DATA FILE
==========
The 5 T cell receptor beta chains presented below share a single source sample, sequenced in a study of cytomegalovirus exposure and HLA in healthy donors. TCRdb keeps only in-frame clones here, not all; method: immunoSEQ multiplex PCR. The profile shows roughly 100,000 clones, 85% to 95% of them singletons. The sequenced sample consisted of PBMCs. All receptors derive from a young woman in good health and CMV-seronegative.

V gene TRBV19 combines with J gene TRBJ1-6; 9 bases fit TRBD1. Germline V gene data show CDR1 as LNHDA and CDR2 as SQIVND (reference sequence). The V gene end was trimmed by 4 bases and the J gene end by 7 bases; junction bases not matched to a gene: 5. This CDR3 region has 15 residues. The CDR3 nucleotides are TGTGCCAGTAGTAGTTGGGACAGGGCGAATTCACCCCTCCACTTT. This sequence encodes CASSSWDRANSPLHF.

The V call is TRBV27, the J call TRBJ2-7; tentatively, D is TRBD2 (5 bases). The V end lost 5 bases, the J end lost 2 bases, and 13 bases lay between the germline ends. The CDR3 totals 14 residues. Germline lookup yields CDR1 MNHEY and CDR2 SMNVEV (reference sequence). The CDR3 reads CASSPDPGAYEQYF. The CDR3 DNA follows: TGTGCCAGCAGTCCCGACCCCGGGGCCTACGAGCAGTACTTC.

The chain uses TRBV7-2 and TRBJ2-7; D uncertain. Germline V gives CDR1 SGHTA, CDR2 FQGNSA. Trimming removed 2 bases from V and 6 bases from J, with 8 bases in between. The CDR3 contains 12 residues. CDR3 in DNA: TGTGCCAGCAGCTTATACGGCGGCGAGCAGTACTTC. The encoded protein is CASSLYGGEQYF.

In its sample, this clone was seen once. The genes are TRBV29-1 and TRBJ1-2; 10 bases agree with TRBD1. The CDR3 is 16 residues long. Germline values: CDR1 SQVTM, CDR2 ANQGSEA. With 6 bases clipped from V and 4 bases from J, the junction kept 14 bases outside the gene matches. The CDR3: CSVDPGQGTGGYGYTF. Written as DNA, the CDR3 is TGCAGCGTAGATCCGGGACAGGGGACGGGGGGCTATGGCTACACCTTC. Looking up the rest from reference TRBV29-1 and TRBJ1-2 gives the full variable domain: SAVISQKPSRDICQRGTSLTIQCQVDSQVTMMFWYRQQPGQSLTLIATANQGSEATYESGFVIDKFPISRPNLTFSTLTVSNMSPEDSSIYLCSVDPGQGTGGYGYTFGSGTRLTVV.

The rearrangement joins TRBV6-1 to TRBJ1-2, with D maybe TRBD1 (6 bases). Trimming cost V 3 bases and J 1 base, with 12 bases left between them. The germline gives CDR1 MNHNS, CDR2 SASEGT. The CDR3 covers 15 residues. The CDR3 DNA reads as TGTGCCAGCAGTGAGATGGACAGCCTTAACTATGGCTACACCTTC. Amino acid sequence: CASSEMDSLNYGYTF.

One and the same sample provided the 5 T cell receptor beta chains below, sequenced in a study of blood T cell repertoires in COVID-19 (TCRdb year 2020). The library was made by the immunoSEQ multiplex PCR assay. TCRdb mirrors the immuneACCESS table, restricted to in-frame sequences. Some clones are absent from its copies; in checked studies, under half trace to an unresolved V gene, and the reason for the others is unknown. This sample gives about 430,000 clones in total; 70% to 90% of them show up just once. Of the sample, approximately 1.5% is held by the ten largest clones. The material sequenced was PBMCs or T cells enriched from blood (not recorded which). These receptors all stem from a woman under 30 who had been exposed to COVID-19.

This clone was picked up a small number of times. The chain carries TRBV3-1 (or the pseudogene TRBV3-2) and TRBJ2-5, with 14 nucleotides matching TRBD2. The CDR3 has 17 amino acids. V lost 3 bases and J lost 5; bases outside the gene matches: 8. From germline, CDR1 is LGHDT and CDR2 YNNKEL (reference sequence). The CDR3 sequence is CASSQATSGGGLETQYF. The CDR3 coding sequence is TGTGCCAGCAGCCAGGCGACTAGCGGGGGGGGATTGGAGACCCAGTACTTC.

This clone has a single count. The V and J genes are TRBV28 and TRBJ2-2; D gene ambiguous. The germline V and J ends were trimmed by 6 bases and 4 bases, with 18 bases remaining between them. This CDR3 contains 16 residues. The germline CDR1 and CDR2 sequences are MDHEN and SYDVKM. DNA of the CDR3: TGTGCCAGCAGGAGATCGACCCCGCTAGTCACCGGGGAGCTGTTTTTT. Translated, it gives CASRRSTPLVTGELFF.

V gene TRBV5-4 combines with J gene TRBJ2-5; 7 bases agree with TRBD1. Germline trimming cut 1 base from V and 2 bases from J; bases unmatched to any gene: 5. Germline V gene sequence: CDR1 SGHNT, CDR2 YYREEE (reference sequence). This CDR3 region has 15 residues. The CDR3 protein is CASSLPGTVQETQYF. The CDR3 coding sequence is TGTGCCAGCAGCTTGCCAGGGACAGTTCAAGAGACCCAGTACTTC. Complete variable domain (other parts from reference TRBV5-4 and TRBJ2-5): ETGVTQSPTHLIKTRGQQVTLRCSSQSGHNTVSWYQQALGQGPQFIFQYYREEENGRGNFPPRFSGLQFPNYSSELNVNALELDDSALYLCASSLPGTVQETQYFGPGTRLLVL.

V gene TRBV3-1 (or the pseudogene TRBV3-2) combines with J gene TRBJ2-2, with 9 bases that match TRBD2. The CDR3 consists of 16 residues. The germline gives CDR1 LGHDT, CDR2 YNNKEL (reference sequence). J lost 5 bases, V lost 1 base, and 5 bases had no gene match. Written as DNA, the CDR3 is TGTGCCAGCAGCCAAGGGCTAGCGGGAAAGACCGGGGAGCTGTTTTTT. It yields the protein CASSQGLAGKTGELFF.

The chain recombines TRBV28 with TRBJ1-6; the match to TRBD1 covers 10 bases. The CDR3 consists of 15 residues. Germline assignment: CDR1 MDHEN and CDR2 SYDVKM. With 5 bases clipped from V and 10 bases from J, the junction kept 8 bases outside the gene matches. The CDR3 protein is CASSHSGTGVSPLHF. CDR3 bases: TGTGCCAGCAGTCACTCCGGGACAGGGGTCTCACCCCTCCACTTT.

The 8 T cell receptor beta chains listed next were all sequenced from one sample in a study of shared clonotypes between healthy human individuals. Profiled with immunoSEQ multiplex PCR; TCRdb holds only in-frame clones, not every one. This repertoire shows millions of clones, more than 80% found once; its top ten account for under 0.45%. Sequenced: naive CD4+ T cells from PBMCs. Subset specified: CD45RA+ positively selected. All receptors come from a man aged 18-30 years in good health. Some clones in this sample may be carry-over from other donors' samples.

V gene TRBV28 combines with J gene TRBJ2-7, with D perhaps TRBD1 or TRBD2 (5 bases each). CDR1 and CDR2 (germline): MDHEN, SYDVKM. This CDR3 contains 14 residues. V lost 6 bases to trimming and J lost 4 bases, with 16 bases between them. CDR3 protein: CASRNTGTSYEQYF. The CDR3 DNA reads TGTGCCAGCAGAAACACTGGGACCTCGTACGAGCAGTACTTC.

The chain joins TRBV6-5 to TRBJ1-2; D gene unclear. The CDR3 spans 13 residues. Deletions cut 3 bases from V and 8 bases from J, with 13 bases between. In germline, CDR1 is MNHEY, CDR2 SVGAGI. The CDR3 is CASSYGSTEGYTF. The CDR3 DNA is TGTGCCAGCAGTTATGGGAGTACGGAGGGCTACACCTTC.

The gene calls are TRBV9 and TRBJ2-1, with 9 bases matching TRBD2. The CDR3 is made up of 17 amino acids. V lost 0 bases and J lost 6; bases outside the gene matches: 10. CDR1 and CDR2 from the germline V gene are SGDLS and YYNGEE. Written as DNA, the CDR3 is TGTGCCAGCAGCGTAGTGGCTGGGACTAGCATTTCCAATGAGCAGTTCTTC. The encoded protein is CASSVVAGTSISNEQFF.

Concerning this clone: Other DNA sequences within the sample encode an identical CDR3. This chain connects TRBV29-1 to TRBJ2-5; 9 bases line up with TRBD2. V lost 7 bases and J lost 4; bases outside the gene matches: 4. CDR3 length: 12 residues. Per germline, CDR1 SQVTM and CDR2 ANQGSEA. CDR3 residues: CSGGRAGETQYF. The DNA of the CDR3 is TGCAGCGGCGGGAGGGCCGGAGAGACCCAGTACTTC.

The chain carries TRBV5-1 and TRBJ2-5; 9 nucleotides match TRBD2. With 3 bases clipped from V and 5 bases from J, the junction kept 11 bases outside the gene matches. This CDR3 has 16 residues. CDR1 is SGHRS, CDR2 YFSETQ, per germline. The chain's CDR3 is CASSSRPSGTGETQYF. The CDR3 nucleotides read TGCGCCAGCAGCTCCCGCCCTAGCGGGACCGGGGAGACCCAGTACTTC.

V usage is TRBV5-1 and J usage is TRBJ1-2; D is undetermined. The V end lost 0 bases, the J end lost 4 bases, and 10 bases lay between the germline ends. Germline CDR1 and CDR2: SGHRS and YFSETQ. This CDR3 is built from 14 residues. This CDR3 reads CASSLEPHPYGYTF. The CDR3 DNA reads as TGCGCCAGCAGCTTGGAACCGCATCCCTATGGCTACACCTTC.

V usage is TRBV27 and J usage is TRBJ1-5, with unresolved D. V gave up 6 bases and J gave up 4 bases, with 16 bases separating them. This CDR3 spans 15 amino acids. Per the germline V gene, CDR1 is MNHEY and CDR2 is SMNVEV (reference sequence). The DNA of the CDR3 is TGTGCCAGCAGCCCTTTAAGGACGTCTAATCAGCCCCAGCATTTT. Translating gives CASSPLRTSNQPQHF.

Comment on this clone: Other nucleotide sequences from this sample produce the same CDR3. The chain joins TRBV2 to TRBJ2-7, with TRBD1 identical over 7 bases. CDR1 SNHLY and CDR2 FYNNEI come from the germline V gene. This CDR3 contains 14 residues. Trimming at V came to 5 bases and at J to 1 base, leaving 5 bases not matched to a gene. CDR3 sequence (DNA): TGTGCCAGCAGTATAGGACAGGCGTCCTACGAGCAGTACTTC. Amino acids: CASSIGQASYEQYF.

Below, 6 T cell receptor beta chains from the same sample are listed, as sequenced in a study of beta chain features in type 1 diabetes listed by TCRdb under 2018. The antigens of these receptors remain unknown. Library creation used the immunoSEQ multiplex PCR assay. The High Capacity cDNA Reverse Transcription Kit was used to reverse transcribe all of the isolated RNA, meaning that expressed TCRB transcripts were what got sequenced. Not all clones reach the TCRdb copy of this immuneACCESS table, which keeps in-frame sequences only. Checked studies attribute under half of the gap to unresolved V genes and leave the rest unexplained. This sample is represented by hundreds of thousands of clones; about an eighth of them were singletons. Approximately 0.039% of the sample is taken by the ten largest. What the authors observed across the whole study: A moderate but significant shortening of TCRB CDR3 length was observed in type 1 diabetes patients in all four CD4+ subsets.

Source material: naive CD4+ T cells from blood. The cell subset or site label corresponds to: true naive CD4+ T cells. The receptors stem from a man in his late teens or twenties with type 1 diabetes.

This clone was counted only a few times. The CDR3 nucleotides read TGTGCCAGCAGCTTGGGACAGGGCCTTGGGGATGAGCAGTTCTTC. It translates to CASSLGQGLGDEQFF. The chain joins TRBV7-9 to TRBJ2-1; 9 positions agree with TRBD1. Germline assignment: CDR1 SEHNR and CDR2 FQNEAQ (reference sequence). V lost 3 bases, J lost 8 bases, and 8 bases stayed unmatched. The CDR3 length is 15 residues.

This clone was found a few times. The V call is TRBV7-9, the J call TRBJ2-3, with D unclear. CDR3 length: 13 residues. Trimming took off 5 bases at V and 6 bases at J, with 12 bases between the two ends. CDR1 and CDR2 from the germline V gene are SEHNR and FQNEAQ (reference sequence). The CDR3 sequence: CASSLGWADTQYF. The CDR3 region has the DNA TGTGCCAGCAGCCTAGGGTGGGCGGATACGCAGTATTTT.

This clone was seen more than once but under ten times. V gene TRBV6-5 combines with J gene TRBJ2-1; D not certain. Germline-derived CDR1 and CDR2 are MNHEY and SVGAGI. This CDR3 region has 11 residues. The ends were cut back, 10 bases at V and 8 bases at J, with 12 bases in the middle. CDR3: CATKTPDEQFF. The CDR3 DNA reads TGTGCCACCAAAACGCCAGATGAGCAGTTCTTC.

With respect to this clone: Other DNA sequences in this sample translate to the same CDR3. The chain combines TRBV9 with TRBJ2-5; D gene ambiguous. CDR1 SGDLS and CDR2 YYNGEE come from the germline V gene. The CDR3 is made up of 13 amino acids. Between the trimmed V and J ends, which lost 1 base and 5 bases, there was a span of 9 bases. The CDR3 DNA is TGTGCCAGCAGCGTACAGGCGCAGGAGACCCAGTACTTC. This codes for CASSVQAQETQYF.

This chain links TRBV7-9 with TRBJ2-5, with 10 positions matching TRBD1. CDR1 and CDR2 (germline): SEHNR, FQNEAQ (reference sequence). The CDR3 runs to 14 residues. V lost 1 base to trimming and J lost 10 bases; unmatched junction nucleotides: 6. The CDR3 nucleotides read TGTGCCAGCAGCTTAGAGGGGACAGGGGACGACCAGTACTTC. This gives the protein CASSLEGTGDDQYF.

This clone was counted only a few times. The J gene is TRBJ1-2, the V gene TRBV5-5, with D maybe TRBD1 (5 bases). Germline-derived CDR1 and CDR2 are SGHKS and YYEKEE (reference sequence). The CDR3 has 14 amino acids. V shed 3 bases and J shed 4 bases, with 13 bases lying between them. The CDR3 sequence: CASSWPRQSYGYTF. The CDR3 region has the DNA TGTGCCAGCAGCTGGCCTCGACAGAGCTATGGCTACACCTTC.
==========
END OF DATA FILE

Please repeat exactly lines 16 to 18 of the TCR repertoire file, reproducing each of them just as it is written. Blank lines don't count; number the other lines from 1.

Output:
The gene calls are TRBV9 and TRBJ2-1, with 9 bases matching TRBD2. The CDR3 is made up of 17 amino acids. V lost 0 bases and J lost 6; bases outside the gene matches: 10. CDR1 and CDR2 from the germline V gene are SGDLS and YYNGEE. Written as DNA, the CDR3 is TGTGCCAGCAGCGTAGTGGCTGGGACTAGCATTTCCAATGAGCAGTTCTTC. The encoded protein is CASSVVAGTSISNEQFF.

Concerning this clone: Other DNA sequences within the sample encode an identical CDR3. This chain connects TRBV29-1 to TRBJ2-5; 9 bases line up with TRBD2. V lost 7 bases and J lost 4; bases outside the gene matches: 4. CDR3 length: 12 residues. Per germline, CDR1 SQVTM and CDR2 ANQGSEA. CDR3 residues: CSGGRAGETQYF. The DNA of the CDR3 is TGCAGCGGCGGGAGGGCCGGAGAGACCCAGTACTTC.

The chain carries TRBV5-1 and TRBJ2-5; 9 nucleotides match TRBD2. With 3 bases clipped from V and 5 bases from J, the junction kept 11 bases outside the gene matches. This CDR3 has 16 residues. CDR1 is SGHRS, CDR2 YFSETQ, per germline. The chain's CDR3 is CASSSRPSGTGETQYF. The CDR3 nucleotides read TGCGCCAGCAGCTCCCGCCCTAGCGGGACCGGGGAGACCCAGTACTTC.